First Cup: Tuesday

  • George Diaz of the Orlando Sentinel: "Geez, I go off to Richmond to cover a NASCAR race for a few days and look what happens: We're all going to need protective fire suits to cover the NBA this season. The Orlando Magic and the Miami Heat are going old-school nasty, making like Richard Petty and David Pearson, rubbin' tires and tradin' paint before the season even starts. To briefly recap, Magic general manager Otis Smith called out LeBron James, questioning his competitive desire after signing with the Heat. Magic coach Stan Van Gundy ripped Chris Bosh, calling him Dwayne Wade's 'lapdog.' Then Miami Heat President Pat Riley shot back, ripping Smith and Van Gundy. Then Van Gundy lashed back at Riley. There's not enough room to get all of this material on the bulletin board, unless you buy a bunch of them. This is mean, nasty and personal. The only thing missing is Rex Ryan barking that the New York Jets will win the [bleeping] NBA championship this season. I love it. For once, nobody can blame the media for trying to stir the pot. The pot's already boiling over with contentious crossfire. And that's how it should be. The best rivalries need a few obvious ingredients: Two great competitors (check), a contempt for each other's lifestyle (check), and a lively volley of words between both sides (double-check). Think Frazier-Ali, Celtics-Lakers, Yankees- Red Sox. Dare we add Magic-Heat to the mix?"

  • Dave Hyde of the South Florida Sun-Sentinel: "Ah, Stan. My friend. My old friend. My old, angry, jealous, emotional, genuinely fascinating friend. What were you thinking? More to the point: What exactly were you saying? And, whatever it was, can you keep saying it, please? This is starting to get fun. The Heat actually will care even more about Stan Van Gundy's Orlando team this season. Maybe not as much as Cleveland (for LeBron James' sake) or Boston (the second-best team in the East). Certainly not as much as the Los Angeles Lakers in mid-June. But the he-spat-he-spat contest between Heat president Pat Riley and Van Gundy was more emotional this weekend than most of the the football and twice as entertaining. If the Dolphins or Gators fizzle, can Riley and Van Gundy get in the Octagon? ... In so many ways, he and Riley are alike. Smart. Successful. Entertaining. And Stan, to his credit, is far more approachable, a common man done good. He's someone to root for. But calling another team's player a 'lap dog?' Then attacking a Hall of Famer for defending that player? Is this really who he wants to be when he grows up? Stan Van Ryan? It's fun. It's captivating. It's just makes me wonder what my old friend is thinking, much less saying."

  • Doug Smith of the Toronto Star: "This was always going to be a year when AndreaBargnani had to expand his role with the Raptors. But to heartthrob? The 24-year-old centre cavorted with model Nawal Valderrama in a video shoot for the Italian edition of GQ magazine -- 50 seconds that’s creating a bit of a stir in Bargnani’s adopted hometown of Toronto. In the video, which was first posted last week, Bargnani and Valderrama, who are reportedly dating, strike a variety of poses while a photographer snaps pictures and the 7-foot centre would appear to have some work to do before he’s totally comfortable in front of the camera. But it is a departure from the usual Bargnani that fans in Toronto have come to see over the course of his career. He’s never seemed entirely at ease with the spotlight, although those close to the team say he’s got a good if understated sense of humour. That level of awkwardness with the media may have to change this season, though. This is being seen as a year for Bargnani to emerge as one of the team’s leaders and public faces after the departure of Chris Bosh for Miami this summer."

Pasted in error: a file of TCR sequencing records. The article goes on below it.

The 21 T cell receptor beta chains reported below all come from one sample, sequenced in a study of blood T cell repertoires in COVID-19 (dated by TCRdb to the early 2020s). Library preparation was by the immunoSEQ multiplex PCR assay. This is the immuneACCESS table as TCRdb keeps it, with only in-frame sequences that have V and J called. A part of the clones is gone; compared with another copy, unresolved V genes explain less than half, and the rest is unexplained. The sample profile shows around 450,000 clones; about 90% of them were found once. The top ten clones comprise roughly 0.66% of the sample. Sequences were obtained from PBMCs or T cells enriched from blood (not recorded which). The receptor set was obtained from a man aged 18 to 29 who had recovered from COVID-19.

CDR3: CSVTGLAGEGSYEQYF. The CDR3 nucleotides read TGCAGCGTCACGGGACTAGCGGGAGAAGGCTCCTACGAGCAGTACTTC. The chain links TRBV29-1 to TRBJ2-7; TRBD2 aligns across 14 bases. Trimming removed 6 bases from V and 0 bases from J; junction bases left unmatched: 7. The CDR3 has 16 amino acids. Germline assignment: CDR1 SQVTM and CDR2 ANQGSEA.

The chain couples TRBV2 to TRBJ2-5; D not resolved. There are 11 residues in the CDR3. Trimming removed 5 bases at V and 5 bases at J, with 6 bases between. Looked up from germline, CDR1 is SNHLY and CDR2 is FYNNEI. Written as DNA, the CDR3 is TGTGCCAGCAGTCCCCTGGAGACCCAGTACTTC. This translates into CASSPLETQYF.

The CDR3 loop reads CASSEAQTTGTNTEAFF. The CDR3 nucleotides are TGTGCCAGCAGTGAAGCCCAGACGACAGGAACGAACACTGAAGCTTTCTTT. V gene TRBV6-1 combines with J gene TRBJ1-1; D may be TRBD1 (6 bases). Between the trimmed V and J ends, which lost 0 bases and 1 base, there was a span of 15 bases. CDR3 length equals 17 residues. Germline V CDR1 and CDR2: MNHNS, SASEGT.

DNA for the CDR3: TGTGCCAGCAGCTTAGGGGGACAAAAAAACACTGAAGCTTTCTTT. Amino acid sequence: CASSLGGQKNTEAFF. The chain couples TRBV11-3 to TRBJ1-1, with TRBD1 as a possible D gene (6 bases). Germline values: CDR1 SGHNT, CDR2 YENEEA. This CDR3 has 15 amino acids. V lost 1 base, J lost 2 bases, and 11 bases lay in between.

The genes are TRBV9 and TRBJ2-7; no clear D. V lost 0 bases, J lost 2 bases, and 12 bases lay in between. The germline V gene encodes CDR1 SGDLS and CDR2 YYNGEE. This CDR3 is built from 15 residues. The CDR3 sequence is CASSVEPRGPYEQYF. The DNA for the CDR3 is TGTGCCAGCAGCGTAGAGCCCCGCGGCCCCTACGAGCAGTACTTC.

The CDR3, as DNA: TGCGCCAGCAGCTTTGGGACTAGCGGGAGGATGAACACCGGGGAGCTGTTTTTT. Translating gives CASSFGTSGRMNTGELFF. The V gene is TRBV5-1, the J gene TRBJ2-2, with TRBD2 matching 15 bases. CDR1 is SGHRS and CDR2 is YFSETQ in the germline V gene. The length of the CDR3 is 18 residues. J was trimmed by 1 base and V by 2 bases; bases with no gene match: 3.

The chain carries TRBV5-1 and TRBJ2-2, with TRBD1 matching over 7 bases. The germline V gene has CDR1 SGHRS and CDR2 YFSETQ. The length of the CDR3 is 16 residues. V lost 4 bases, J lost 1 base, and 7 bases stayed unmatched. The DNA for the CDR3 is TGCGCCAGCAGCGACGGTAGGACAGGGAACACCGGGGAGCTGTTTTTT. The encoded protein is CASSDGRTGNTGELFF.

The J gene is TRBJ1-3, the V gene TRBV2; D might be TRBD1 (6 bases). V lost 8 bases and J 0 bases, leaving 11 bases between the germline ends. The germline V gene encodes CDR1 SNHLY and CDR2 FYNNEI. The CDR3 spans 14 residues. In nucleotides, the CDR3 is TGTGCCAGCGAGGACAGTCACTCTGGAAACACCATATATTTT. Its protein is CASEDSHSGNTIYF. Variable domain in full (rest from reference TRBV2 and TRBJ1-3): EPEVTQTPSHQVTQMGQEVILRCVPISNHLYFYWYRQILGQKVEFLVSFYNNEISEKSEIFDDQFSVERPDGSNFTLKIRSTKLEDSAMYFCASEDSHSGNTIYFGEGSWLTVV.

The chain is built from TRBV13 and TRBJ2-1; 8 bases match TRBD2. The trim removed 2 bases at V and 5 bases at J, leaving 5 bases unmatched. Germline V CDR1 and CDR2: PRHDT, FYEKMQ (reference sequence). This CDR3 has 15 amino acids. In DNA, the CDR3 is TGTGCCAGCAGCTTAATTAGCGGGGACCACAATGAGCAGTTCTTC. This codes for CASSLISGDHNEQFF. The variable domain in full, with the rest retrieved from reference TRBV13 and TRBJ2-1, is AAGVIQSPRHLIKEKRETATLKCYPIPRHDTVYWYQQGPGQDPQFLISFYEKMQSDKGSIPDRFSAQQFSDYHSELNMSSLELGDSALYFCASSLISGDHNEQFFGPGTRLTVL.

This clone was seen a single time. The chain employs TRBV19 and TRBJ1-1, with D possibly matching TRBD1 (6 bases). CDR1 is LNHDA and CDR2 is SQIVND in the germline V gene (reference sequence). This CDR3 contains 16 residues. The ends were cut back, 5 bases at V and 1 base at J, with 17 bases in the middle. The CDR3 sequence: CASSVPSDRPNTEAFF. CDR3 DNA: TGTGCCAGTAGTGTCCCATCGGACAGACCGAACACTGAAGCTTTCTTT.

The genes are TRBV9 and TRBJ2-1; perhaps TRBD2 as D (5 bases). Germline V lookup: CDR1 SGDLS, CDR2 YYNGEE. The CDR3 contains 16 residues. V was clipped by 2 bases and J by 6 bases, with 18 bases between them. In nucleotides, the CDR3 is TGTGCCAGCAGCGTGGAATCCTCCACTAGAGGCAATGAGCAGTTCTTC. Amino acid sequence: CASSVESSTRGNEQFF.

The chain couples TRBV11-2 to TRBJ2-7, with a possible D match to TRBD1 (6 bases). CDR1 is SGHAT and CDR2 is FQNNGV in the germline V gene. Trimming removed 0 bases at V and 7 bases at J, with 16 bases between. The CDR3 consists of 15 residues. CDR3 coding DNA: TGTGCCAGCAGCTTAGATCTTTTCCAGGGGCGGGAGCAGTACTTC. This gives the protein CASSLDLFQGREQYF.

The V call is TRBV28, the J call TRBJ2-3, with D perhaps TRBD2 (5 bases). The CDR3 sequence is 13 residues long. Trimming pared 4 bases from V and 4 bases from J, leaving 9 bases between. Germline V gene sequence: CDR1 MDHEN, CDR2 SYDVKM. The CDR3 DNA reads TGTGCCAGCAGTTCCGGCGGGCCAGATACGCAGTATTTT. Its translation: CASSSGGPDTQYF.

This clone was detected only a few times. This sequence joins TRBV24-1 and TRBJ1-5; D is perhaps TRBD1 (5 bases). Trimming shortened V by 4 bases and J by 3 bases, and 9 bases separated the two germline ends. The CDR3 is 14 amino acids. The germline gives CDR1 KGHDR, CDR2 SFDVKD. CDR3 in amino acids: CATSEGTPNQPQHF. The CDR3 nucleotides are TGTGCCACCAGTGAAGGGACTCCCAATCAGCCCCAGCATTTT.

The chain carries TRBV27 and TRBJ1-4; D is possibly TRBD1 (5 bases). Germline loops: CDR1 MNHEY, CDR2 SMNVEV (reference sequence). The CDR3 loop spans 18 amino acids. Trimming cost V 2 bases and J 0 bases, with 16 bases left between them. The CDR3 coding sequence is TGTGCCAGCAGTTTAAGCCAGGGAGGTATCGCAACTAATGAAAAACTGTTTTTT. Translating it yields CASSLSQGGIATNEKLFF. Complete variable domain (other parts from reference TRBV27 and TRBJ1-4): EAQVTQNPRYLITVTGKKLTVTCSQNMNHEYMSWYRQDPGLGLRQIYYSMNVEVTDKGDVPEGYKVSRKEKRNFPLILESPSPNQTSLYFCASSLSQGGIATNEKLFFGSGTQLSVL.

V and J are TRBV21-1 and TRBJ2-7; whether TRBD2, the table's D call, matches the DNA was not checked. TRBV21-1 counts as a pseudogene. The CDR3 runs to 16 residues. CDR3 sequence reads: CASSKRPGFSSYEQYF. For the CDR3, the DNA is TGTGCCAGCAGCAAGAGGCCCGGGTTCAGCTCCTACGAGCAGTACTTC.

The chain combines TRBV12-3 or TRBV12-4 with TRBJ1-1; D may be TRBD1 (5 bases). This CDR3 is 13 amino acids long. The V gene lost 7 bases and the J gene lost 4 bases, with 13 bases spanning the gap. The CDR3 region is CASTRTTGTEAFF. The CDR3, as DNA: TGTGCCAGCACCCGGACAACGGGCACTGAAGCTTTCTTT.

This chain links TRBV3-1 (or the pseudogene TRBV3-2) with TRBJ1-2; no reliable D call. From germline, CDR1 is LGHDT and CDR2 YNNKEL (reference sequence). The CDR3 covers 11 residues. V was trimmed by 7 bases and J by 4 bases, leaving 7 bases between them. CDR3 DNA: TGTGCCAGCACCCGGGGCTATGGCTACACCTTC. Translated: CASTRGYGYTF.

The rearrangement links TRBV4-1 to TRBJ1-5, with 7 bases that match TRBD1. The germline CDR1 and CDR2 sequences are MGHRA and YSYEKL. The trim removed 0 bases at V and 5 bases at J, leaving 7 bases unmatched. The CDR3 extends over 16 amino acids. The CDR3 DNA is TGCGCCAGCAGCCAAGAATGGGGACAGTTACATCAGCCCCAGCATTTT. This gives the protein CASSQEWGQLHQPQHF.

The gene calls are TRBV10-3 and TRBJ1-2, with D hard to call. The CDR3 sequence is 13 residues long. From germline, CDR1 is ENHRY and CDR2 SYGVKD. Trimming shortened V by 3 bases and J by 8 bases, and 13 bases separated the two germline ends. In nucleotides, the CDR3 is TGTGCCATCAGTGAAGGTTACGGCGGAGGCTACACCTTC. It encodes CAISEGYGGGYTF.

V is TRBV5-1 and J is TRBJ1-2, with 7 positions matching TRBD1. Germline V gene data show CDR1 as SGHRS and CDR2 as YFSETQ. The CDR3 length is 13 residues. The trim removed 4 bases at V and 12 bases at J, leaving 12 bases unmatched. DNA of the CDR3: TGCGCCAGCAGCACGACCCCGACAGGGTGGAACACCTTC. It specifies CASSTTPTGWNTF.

• Jonathan Feigen of the Houston Chronicle: "For now, however, the Rockets report for camp Sept. 24 expecting the roster to look as it does right now. They will insist they are happy about that, a point general manager Daryl Morey has made to his players. If a player of Carmelo Anthony's caliber becomes available, however, they cannot be satisfied. They are not the Lakers or Heat. They don't seem to have a championship roster. If they can make an improvement, they have to pursue it. But they were happy with the offseason. Give it a solid B. Plan A -- to get Chris Bosh -- failed. Plan B -- to keep Luis Scola and Kyle Lowry while adding a solid backup for Yao -- worked. Sounds like a B. Kevin Martin gushes with confidence and determination. Yao is ahead of schedule. Scola had a tremendous tournament in Turkey. Still, the questions are about Anthony. This is entirely understandable. A 'B' of an offseason does not inspire September predictions of an "A' of a season. But the Rockets do believe in the steps they have taken."